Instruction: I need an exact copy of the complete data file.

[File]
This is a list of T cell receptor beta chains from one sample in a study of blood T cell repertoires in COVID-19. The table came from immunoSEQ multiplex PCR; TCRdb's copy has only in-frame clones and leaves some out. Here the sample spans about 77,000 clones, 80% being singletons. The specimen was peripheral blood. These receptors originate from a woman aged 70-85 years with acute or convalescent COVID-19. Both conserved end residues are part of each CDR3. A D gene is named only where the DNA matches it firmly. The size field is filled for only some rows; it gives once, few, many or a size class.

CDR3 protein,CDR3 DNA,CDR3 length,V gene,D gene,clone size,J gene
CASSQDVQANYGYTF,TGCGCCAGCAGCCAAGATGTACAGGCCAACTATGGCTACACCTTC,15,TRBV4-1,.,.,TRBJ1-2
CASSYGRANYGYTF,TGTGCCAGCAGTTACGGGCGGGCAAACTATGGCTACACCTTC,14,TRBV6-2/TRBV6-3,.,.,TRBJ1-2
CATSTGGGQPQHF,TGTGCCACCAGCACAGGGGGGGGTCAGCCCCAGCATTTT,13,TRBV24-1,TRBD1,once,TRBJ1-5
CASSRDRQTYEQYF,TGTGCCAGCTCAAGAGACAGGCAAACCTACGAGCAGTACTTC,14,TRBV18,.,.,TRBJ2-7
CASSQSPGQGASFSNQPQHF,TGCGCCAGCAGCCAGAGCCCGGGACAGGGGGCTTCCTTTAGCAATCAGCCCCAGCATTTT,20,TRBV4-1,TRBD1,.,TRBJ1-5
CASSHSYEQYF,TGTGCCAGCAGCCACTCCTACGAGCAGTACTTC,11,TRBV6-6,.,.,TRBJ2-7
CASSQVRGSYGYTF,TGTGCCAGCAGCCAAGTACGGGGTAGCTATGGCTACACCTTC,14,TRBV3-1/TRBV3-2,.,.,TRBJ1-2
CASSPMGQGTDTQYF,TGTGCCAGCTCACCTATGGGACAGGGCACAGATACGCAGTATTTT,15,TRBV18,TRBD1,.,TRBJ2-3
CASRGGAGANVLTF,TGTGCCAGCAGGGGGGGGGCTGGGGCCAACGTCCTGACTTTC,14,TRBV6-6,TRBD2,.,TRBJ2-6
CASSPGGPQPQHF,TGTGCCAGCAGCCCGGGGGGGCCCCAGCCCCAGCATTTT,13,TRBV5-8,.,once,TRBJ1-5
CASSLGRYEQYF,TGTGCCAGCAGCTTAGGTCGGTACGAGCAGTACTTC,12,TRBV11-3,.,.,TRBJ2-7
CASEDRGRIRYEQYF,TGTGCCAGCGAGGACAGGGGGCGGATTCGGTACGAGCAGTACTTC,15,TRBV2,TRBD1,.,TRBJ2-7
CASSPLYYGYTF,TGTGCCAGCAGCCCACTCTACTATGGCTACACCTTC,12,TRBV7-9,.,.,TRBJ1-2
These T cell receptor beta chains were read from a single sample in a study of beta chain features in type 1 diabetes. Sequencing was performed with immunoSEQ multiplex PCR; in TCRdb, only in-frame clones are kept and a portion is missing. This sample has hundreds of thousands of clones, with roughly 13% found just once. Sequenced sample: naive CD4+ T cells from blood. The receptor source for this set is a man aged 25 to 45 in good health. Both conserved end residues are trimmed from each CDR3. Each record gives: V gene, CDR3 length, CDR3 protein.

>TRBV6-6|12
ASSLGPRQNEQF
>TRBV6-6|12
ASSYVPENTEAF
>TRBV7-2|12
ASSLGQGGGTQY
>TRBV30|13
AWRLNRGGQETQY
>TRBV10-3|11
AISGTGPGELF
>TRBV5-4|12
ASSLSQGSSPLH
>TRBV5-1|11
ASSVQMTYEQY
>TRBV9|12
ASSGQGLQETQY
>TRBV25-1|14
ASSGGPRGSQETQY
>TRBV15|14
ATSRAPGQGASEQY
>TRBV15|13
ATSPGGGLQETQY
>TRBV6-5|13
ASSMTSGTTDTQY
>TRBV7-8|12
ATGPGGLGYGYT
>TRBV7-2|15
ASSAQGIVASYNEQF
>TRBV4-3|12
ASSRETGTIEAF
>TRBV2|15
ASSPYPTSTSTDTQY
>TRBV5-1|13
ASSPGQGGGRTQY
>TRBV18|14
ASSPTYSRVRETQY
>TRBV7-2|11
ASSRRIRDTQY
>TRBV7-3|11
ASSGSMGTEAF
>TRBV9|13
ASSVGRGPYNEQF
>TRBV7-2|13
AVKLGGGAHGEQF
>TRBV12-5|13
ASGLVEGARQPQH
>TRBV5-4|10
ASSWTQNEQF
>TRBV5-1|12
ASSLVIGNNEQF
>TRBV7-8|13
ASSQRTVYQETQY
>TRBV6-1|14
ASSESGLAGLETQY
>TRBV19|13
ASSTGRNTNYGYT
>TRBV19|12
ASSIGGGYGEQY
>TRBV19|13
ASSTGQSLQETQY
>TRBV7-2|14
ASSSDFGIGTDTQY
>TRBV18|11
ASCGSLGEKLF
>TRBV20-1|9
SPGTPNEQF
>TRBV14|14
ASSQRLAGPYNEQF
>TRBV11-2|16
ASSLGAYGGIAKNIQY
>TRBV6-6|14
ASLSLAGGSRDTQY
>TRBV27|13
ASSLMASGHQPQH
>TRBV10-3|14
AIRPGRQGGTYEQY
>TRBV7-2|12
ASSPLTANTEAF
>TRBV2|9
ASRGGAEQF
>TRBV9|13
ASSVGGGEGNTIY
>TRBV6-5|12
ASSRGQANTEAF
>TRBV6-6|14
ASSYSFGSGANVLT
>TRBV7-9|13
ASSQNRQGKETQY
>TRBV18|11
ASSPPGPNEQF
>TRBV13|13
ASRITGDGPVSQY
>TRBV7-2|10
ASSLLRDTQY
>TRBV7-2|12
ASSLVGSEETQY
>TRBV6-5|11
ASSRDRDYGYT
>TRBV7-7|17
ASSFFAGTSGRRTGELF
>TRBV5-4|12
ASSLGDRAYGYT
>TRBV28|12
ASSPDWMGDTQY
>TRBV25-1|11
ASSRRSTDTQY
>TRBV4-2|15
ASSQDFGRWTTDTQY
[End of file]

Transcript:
This is a list of T cell receptor beta chains from one sample in a study of blood T cell repertoires in COVID-19. The table came from immunoSEQ multiplex PCR; TCRdb's copy has only in-frame clones and leaves some out. Here the sample spans about 77,000 clones, 80% being singletons. The specimen was peripheral blood. These receptors originate from a woman aged 70-85 years with acute or convalescent COVID-19. Both conserved end residues are part of each CDR3. A D gene is named only where the DNA matches it firmly. The size field is filled for only some rows; it gives once, few, many or a size class.

CDR3 protein,CDR3 DNA,CDR3 length,V gene,D gene,clone size,J gene
CASSQDVQANYGYTF,TGCGCCAGCAGCCAAGATGTACAGGCCAACTATGGCTACACCTTC,15,TRBV4-1,.,.,TRBJ1-2
CASSYGRANYGYTF,TGTGCCAGCAGTTACGGGCGGGCAAACTATGGCTACACCTTC,14,TRBV6-2/TRBV6-3,.,.,TRBJ1-2
CATSTGGGQPQHF,TGTGCCACCAGCACAGGGGGGGGTCAGCCCCAGCATTTT,13,TRBV24-1,TRBD1,once,TRBJ1-5
CASSRDRQTYEQYF,TGTGCCAGCTCAAGAGACAGGCAAACCTACGAGCAGTACTTC,14,TRBV18,.,.,TRBJ2-7
CASSQSPGQGASFSNQPQHF,TGCGCCAGCAGCCAGAGCCCGGGACAGGGGGCTTCCTTTAGCAATCAGCCCCAGCATTTT,20,TRBV4-1,TRBD1,.,TRBJ1-5
CASSHSYEQYF,TGTGCCAGCAGCCACTCCTACGAGCAGTACTTC,11,TRBV6-6,.,.,TRBJ2-7
CASSQVRGSYGYTF,TGTGCCAGCAGCCAAGTACGGGGTAGCTATGGCTACACCTTC,14,TRBV3-1/TRBV3-2,.,.,TRBJ1-2
CASSPMGQGTDTQYF,TGTGCCAGCTCACCTATGGGACAGGGCACAGATACGCAGTATTTT,15,TRBV18,TRBD1,.,TRBJ2-3
CASRGGAGANVLTF,TGTGCCAGCAGGGGGGGGGCTGGGGCCAACGTCCTGACTTTC,14,TRBV6-6,TRBD2,.,TRBJ2-6
CASSPGGPQPQHF,TGTGCCAGCAGCCCGGGGGGGCCCCAGCCCCAGCATTTT,13,TRBV5-8,.,once,TRBJ1-5
CASSLGRYEQYF,TGTGCCAGCAGCTTAGGTCGGTACGAGCAGTACTTC,12,TRBV11-3,.,.,TRBJ2-7
CASEDRGRIRYEQYF,TGTGCCAGCGAGGACAGGGGGCGGATTCGGTACGAGCAGTACTTC,15,TRBV2,TRBD1,.,TRBJ2-7
CASSPLYYGYTF,TGTGCCAGCAGCCCACTCTACTATGGCTACACCTTC,12,TRBV7-9,.,.,TRBJ1-2
These T cell receptor beta chains were read from a single sample in a study of beta chain features in type 1 diabetes. Sequencing was performed with immunoSEQ multiplex PCR; in TCRdb, only in-frame clones are kept and a portion is missing. This sample has hundreds of thousands of clones, with roughly 13% found just once. Sequenced sample: naive CD4+ T cells from blood. The receptor source for this set is a man aged 25 to 45 in good health. Both conserved end residues are trimmed from each CDR3. Each record gives: V gene, CDR3 length, CDR3 protein.

>TRBV6-6|12
ASSLGPRQNEQF
>TRBV6-6|12
ASSYVPENTEAF
>TRBV7-2|12
ASSLGQGGGTQY
>TRBV30|13
AWRLNRGGQETQY
>TRBV10-3|11
AISGTGPGELF
>TRBV5-4|12
ASSLSQGSSPLH
>TRBV5-1|11
ASSVQMTYEQY
>TRBV9|12
ASSGQGLQETQY
>TRBV25-1|14
ASSGGPRGSQETQY
>TRBV15|14
ATSRAPGQGASEQY
>TRBV15|13
ATSPGGGLQETQY
>TRBV6-5|13
ASSMTSGTTDTQY
>TRBV7-8|12
ATGPGGLGYGYT
>TRBV7-2|15
ASSAQGIVASYNEQF
>TRBV4-3|12
ASSRETGTIEAF
>TRBV2|15
ASSPYPTSTSTDTQY
>TRBV5-1|13
ASSPGQGGGRTQY
>TRBV18|14
ASSPTYSRVRETQY
>TRBV7-2|11
ASSRRIRDTQY
>TRBV7-3|11
ASSGSMGTEAF
>TRBV9|13
ASSVGRGPYNEQF
>TRBV7-2|13
AVKLGGGAHGEQF
>TRBV12-5|13
ASGLVEGARQPQH
>TRBV5-4|10
ASSWTQNEQF
>TRBV5-1|12
ASSLVIGNNEQF
>TRBV7-8|13
ASSQRTVYQETQY
>TRBV6-1|14
ASSESGLAGLETQY
>TRBV19|13
ASSTGRNTNYGYT
>TRBV19|12
ASSIGGGYGEQY
>TRBV19|13
ASSTGQSLQETQY
>TRBV7-2|14
ASSSDFGIGTDTQY
>TRBV18|11
ASCGSLGEKLF
>TRBV20-1|9
SPGTPNEQF
>TRBV14|14
ASSQRLAGPYNEQF
>TRBV11-2|16
ASSLGAYGGIAKNIQY
>TRBV6-6|14
ASLSLAGGSRDTQY
>TRBV27|13
ASSLMASGHQPQH
>TRBV10-3|14
AIRPGRQGGTYEQY
>TRBV7-2|12
ASSPLTANTEAF
>TRBV2|9
ASRGGAEQF
>TRBV9|13
ASSVGGGEGNTIY
>TRBV6-5|12
ASSRGQANTEAF
>TRBV6-6|14
ASSYSFGSGANVLT
>TRBV7-9|13
ASSQNRQGKETQY
>TRBV18|11
ASSPPGPNEQF
>TRBV13|13
ASRITGDGPVSQY
>TRBV7-2|10
ASSLLRDTQY
>TRBV7-2|12
ASSLVGSEETQY
>TRBV6-5|11
ASSRDRDYGYT
>TRBV7-7|17
ASSFFAGTSGRRTGELF
>TRBV5-4|12
ASSLGDRAYGYT
>TRBV28|12
ASSPDWMGDTQY
>TRBV25-1|11
ASSRRSTDTQY
>TRBV4-2|15
ASSQDFGRWTTDTQY